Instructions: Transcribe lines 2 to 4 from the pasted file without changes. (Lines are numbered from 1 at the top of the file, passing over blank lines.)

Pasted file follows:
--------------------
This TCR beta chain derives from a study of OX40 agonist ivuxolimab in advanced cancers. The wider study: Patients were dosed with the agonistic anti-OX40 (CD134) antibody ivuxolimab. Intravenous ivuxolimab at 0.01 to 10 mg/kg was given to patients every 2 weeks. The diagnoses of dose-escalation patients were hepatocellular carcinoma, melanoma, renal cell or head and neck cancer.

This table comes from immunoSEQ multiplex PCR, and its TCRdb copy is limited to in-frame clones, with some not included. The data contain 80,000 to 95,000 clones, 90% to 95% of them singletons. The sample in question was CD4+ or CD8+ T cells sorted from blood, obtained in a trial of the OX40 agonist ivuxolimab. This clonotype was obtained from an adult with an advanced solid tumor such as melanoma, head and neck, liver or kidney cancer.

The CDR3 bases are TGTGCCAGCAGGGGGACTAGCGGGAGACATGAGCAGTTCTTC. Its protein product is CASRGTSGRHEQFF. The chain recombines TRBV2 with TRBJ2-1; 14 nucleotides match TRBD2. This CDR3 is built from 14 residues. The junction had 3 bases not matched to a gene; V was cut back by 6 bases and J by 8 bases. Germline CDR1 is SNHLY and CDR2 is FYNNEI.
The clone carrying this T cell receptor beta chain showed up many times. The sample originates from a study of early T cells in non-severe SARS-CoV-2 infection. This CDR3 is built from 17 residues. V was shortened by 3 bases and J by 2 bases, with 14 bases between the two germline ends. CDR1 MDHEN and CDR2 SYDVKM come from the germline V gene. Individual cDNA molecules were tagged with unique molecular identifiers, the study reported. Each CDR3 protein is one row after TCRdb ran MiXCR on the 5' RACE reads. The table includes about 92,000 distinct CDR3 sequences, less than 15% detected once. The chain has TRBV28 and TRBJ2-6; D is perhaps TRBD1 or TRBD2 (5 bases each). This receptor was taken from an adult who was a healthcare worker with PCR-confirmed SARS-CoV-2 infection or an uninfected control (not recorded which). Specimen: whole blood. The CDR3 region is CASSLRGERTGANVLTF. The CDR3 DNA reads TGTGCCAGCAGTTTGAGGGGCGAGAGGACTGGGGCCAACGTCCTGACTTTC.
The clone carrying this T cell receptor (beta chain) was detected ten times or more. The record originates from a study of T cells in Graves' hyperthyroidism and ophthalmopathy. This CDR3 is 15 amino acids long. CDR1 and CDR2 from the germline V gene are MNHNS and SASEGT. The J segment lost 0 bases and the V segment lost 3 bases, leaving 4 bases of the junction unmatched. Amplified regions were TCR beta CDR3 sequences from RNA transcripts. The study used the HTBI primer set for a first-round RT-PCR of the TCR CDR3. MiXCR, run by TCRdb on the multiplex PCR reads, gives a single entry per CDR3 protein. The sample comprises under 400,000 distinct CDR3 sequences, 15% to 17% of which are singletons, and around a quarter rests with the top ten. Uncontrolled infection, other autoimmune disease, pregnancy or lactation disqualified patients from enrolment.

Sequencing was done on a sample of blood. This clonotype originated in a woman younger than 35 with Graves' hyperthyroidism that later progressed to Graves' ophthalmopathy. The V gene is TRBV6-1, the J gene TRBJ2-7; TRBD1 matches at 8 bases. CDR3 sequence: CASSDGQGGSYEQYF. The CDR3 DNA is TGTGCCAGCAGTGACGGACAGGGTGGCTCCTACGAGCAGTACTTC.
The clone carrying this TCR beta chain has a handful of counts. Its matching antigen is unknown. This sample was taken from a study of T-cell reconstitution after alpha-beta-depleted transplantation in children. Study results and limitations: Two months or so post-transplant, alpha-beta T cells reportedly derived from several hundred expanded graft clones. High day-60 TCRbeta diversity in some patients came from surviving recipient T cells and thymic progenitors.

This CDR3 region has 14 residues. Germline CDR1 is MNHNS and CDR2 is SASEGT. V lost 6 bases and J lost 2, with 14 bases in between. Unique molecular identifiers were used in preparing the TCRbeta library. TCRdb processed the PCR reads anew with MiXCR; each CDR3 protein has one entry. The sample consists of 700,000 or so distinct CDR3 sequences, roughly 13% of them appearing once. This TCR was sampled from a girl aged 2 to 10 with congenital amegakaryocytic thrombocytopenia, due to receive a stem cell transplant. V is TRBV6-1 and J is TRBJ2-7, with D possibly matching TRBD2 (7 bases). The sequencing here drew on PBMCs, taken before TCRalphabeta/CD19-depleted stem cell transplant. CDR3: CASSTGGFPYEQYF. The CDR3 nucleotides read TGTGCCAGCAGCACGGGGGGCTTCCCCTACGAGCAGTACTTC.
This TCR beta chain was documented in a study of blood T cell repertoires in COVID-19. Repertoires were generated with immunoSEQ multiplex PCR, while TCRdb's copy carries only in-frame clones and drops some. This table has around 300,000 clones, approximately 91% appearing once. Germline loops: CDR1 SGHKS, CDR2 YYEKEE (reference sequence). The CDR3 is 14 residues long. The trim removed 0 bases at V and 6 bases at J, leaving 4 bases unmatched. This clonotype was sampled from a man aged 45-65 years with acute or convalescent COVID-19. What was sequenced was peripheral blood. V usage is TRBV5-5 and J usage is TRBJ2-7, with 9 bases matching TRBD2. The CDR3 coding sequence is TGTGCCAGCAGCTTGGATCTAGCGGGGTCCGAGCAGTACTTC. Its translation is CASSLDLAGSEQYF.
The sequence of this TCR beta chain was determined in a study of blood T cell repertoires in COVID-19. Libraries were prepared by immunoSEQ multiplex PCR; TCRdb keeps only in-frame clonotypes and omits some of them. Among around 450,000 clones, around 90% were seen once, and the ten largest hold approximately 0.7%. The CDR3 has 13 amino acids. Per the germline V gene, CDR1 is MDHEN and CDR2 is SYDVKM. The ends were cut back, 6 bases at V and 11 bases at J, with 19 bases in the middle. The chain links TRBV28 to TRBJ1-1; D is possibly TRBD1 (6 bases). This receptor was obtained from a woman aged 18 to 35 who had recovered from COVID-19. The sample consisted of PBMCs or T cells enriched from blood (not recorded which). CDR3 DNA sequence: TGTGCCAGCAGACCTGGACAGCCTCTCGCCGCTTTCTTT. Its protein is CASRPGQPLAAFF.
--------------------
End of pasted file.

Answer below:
This table comes from immunoSEQ multiplex PCR, and its TCRdb copy is limited to in-frame clones, with some not included. The data contain 80,000 to 95,000 clones, 90% to 95% of them singletons. The sample in question was CD4+ or CD8+ T cells sorted from blood, obtained in a trial of the OX40 agonist ivuxolimab. This clonotype was obtained from an adult with an advanced solid tumor such as melanoma, head and neck, liver or kidney cancer.

The CDR3 bases are TGTGCCAGCAGGGGGACTAGCGGGAGACATGAGCAGTTCTTC. Its protein product is CASRGTSGRHEQFF. The chain recombines TRBV2 with TRBJ2-1; 14 nucleotides match TRBD2. This CDR3 is built from 14 residues. The junction had 3 bases not matched to a gene; V was cut back by 6 bases and J by 8 bases. Germline CDR1 is SNHLY and CDR2 is FYNNEI.
The clone carrying this T cell receptor beta chain showed up many times. The sample originates from a study of early T cells in non-severe SARS-CoV-2 infection. This CDR3 is built from 17 residues. V was shortened by 3 bases and J by 2 bases, with 14 bases between the two germline ends. CDR1 MDHEN and CDR2 SYDVKM come from the germline V gene. Individual cDNA molecules were tagged with unique molecular identifiers, the study reported. Each CDR3 protein is one row after TCRdb ran MiXCR on the 5' RACE reads. The table includes about 92,000 distinct CDR3 sequences, less than 15% detected once. The chain has TRBV28 and TRBJ2-6; D is perhaps TRBD1 or TRBD2 (5 bases each). This receptor was taken from an adult who was a healthcare worker with PCR-confirmed SARS-CoV-2 infection or an uninfected control (not recorded which). Specimen: whole blood. The CDR3 region is CASSLRGERTGANVLTF. The CDR3 DNA reads TGTGCCAGCAGTTTGAGGGGCGAGAGGACTGGGGCCAACGTCCTGACTTTC.